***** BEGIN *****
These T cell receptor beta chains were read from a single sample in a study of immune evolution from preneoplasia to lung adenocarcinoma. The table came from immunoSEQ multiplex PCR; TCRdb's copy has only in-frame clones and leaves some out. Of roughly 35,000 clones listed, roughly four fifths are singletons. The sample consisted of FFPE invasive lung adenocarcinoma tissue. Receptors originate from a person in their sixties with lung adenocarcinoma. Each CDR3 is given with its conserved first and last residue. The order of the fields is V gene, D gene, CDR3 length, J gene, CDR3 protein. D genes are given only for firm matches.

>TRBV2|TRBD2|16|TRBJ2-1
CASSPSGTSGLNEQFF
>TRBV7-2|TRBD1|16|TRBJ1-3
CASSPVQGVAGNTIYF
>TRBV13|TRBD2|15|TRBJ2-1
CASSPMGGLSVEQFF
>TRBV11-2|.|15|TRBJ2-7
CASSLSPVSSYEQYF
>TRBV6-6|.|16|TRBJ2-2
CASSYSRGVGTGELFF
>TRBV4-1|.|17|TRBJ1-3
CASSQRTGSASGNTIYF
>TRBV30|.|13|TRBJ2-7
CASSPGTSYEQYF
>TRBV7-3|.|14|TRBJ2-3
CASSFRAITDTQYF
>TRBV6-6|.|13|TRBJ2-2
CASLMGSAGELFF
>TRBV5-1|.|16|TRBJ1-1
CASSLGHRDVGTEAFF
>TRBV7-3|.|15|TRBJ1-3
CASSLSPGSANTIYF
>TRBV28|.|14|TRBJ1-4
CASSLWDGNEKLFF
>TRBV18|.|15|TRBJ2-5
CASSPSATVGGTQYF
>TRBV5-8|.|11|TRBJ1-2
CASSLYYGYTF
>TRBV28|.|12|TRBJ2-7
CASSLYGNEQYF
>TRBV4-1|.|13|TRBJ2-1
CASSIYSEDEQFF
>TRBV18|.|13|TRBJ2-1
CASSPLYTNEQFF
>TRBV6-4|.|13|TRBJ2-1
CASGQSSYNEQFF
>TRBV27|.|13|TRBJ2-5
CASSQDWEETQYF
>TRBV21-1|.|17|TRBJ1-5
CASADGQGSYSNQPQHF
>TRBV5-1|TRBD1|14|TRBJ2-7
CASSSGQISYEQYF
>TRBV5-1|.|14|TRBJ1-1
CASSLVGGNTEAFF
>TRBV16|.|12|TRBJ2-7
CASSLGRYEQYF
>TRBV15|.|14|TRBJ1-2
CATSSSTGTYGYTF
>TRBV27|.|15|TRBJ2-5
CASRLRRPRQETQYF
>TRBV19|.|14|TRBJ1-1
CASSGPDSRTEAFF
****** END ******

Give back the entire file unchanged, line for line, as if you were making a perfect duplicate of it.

These T cell receptor beta chains were read from a single sample in a study of immune evolution from preneoplasia to lung adenocarcinoma. The table came from immunoSEQ multiplex PCR; TCRdb's copy has only in-frame clones and leaves some out. Of roughly 35,000 clones listed, roughly four fifths are singletons. The sample consisted of FFPE invasive lung adenocarcinoma tissue. Receptors originate from a person in their sixties with lung adenocarcinoma. Each CDR3 is given with its conserved first and last residue. The order of the fields is V gene, D gene, CDR3 length, J gene, CDR3 protein. D genes are given only for firm matches.

>TRBV2|TRBD2|16|TRBJ2-1
CASSPSGTSGLNEQFF
>TRBV7-2|TRBD1|16|TRBJ1-3
CASSPVQGVAGNTIYF
>TRBV13|TRBD2|15|TRBJ2-1
CASSPMGGLSVEQFF
>TRBV11-2|.|15|TRBJ2-7
CASSLSPVSSYEQYF
>TRBV6-6|.|16|TRBJ2-2
CASSYSRGVGTGELFF
>TRBV4-1|.|17|TRBJ1-3
CASSQRTGSASGNTIYF
>TRBV30|.|13|TRBJ2-7
CASSPGTSYEQYF
>TRBV7-3|.|14|TRBJ2-3
CASSFRAITDTQYF
>TRBV6-6|.|13|TRBJ2-2
CASLMGSAGELFF
>TRBV5-1|.|16|TRBJ1-1
CASSLGHRDVGTEAFF
>TRBV7-3|.|15|TRBJ1-3
CASSLSPGSANTIYF
>TRBV28|.|14|TRBJ1-4
CASSLWDGNEKLFF
>TRBV18|.|15|TRBJ2-5
CASSPSATVGGTQYF
>TRBV5-8|.|11|TRBJ1-2
CASSLYYGYTF
>TRBV28|.|12|TRBJ2-7
CASSLYGNEQYF
>TRBV4-1|.|13|TRBJ2-1
CASSIYSEDEQFF
>TRBV18|.|13|TRBJ2-1
CASSPLYTNEQFF
>TRBV6-4|.|13|TRBJ2-1
CASGQSSYNEQFF
>TRBV27|.|13|TRBJ2-5
CASSQDWEETQYF
>TRBV21-1|.|17|TRBJ1-5
CASADGQGSYSNQPQHF
>TRBV5-1|TRBD1|14|TRBJ2-7
CASSSGQISYEQYF
>TRBV5-1|.|14|TRBJ1-1
CASSLVGGNTEAFF
>TRBV16|.|12|TRBJ2-7
CASSLGRYEQYF
>TRBV15|.|14|TRBJ1-2
CATSSSTGTYGYTF
>TRBV27|.|15|TRBJ2-5
CASRLRRPRQETQYF
>TRBV19|.|14|TRBJ1-1
CASSGPDSRTEAFF